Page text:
BY MELISSA BURNS
Starting your own business while at a college or immediately after graduation is likely to be the most difficult thing you’ve ever done. However, this doesn’t mean that you cannot succeed – and even if you fail, you will acquire valuable experience that will come in handy later on. Nevertheless, plunging into the world of business head first without any preparation is not a very good idea – in this article, we will cover some of the most important things you should know and understand before you try it out.
1. You don’t necessarily need a unique product
Many first-time entrepreneurs labor under the delusion that in order to achieve success a newly-founded business has to bring something entirely new to the market. However, if this were true, we would hardly see any new businesses appear at all. In reality, the opposite is often true – truly original new businesses often fail while those that come after them and take their mistakes into account prosper. Learning from the mistakes of others is much more efficient than learning from your own errors.
2. You need a formal business plan
A formally prepared business plan is much more than, well, a formality. It gives validity to your business idea and demonstrates that it is implementable. You may believe that you know what you are doing, but until you have a detailed business plan that takes all potential contingencies into account, you are woefully unprepared. Considering your lack of expertise in this field, it may be a good idea to hire professional business plan writers to help you out the first time around.
3. The best time to start out is most likely the middle of your second year
By that time you will get used to the college routine, learn how to deal with your studying duties more efficiently and, what is probably the most important, will be a more independent and responsible adult than before. It is also the period when you generally have more time than either before or after – having founded a business at that moment means that it is going to be well-established by the time you near the end of your education and again have less time. Counter-intuitively, having a host of additional responsibilities associated with running a business is likely to take a positive effect on your studies – when you have to juggle so many things it is easier to see your life in perspective and make better decisions about the relative value of things.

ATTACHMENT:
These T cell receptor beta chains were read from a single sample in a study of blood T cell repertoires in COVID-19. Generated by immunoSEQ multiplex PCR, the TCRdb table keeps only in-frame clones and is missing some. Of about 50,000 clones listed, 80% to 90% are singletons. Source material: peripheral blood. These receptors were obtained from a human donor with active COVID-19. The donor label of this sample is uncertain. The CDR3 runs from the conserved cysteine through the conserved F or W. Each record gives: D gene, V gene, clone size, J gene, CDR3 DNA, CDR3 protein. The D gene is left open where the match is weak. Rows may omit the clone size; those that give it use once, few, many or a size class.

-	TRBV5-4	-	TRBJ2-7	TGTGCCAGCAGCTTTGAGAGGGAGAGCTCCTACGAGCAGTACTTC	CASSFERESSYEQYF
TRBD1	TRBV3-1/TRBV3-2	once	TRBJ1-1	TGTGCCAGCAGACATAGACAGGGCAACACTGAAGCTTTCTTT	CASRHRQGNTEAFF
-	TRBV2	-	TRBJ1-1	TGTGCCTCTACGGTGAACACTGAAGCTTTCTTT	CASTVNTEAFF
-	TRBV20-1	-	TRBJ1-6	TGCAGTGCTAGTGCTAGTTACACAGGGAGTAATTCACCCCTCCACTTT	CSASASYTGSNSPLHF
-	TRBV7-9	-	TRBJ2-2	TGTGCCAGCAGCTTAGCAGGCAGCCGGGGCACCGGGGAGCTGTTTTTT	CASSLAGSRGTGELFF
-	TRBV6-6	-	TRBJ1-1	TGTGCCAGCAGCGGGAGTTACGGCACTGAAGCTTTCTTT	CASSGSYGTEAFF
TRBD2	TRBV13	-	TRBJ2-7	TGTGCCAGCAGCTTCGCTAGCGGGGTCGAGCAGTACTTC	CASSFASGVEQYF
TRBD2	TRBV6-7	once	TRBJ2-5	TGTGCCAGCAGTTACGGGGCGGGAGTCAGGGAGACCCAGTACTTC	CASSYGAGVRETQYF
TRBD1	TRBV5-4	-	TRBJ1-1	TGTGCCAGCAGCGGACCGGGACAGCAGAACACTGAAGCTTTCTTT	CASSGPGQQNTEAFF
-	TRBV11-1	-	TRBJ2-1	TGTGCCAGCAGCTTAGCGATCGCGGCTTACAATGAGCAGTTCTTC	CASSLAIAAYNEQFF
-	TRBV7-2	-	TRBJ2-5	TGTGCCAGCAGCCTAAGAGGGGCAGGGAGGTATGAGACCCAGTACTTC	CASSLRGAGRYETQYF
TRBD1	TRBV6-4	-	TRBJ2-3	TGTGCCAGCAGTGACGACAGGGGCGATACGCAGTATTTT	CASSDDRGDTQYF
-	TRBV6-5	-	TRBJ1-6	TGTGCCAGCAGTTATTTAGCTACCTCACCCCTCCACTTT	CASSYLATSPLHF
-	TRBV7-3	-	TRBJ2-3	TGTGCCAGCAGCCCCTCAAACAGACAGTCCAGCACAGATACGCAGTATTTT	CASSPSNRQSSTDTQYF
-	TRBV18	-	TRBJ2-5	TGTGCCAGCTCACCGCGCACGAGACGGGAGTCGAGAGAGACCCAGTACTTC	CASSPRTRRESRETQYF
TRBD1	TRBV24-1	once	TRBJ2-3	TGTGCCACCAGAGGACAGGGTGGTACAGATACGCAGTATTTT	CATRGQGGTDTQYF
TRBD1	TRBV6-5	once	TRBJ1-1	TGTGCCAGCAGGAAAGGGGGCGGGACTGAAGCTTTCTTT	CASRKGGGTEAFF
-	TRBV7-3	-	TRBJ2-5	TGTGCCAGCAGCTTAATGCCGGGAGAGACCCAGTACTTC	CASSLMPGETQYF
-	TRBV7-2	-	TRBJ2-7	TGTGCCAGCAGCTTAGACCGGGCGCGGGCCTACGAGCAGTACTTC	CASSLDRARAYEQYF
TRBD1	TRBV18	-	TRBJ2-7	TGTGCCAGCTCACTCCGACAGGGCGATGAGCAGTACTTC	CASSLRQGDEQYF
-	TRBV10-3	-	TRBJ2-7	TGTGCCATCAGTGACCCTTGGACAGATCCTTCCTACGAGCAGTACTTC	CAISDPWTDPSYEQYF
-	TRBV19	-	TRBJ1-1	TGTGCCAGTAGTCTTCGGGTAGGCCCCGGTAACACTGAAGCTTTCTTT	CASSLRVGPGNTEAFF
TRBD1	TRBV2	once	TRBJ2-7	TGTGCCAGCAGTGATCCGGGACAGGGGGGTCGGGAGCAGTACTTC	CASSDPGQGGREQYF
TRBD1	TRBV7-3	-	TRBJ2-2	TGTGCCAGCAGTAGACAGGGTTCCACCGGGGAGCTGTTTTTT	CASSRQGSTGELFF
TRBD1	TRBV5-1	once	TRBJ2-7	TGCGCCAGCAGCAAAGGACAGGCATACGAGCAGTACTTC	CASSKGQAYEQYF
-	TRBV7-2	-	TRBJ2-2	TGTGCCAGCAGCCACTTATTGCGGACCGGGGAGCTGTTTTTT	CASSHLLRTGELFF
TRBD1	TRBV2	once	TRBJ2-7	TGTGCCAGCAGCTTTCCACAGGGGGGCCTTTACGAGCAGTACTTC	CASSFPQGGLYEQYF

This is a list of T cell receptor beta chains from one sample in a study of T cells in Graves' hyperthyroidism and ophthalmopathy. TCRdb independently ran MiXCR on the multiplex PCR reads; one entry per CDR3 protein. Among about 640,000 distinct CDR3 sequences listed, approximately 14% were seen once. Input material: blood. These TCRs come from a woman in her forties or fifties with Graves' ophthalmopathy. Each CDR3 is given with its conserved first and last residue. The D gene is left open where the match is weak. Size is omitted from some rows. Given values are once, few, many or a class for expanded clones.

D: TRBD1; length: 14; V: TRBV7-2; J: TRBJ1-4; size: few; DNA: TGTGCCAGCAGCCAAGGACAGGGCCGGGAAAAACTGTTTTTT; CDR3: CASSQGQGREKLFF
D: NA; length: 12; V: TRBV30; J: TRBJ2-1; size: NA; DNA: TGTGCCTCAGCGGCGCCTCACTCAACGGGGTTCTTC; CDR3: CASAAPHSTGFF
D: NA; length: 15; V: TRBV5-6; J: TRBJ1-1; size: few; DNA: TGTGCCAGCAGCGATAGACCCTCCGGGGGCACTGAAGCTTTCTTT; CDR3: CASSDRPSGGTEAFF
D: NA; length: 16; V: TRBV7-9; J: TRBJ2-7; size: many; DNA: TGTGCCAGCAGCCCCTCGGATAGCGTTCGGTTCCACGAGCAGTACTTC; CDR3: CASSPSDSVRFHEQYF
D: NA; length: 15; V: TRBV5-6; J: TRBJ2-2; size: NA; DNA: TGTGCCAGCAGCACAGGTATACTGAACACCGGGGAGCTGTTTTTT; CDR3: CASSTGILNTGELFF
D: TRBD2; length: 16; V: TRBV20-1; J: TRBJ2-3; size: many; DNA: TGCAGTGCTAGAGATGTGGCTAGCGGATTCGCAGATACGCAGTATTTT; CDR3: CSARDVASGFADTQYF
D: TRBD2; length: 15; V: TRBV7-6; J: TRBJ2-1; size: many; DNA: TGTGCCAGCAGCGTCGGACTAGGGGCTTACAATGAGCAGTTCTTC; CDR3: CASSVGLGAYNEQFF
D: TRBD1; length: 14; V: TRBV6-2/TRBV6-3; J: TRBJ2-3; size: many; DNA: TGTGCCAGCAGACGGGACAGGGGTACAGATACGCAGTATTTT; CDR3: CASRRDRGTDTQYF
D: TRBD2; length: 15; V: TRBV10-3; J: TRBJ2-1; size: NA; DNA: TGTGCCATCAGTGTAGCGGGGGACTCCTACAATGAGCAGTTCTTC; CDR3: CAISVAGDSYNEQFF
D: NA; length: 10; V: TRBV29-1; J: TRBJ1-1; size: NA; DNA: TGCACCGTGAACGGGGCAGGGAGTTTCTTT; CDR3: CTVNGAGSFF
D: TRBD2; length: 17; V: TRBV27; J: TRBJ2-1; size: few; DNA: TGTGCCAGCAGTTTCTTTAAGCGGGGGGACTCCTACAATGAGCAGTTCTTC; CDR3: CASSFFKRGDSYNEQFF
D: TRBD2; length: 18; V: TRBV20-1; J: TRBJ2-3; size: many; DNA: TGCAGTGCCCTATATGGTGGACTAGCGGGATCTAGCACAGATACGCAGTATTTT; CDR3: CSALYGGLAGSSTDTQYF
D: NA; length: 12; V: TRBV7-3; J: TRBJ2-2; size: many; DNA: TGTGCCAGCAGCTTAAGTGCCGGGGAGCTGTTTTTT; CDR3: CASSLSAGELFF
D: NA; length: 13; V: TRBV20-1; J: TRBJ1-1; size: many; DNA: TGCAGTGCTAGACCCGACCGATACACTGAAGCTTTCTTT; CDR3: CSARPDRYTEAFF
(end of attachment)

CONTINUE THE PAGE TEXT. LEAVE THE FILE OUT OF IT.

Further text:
4. You will have to put your own money into your business
You may believe that you have a billion-dollar idea that every investor should gobble up happily if he is at least partially sane. In reality, every second would-be entrepreneur believes something similar about the idea he has, and there is little to no chance of attracting the attention of somebody ready to pay for your attempt to study from your mistakes. Until you put a fair amount of your own money and effort into an enterprise, you are never going to be taken seriously. Before you start looking for investors, you absolutely have to try and implement your idea with what you have at hand. How successful you are at that will define whether you attract money or not.
Starting a business while at college is difficult, and no amount of tips and advice is going to change that. However, any challenge is more manageable when you know what you are up against – and we hope that what you’ve read in this article will help you make the right decision.
Melissa Burns graduated from the faculty of Journalism of Iowa State University. Nowadays she is an entrepreneur and independent journalist. Follow her @melissaaburns or contact at firstname.lastname@example.org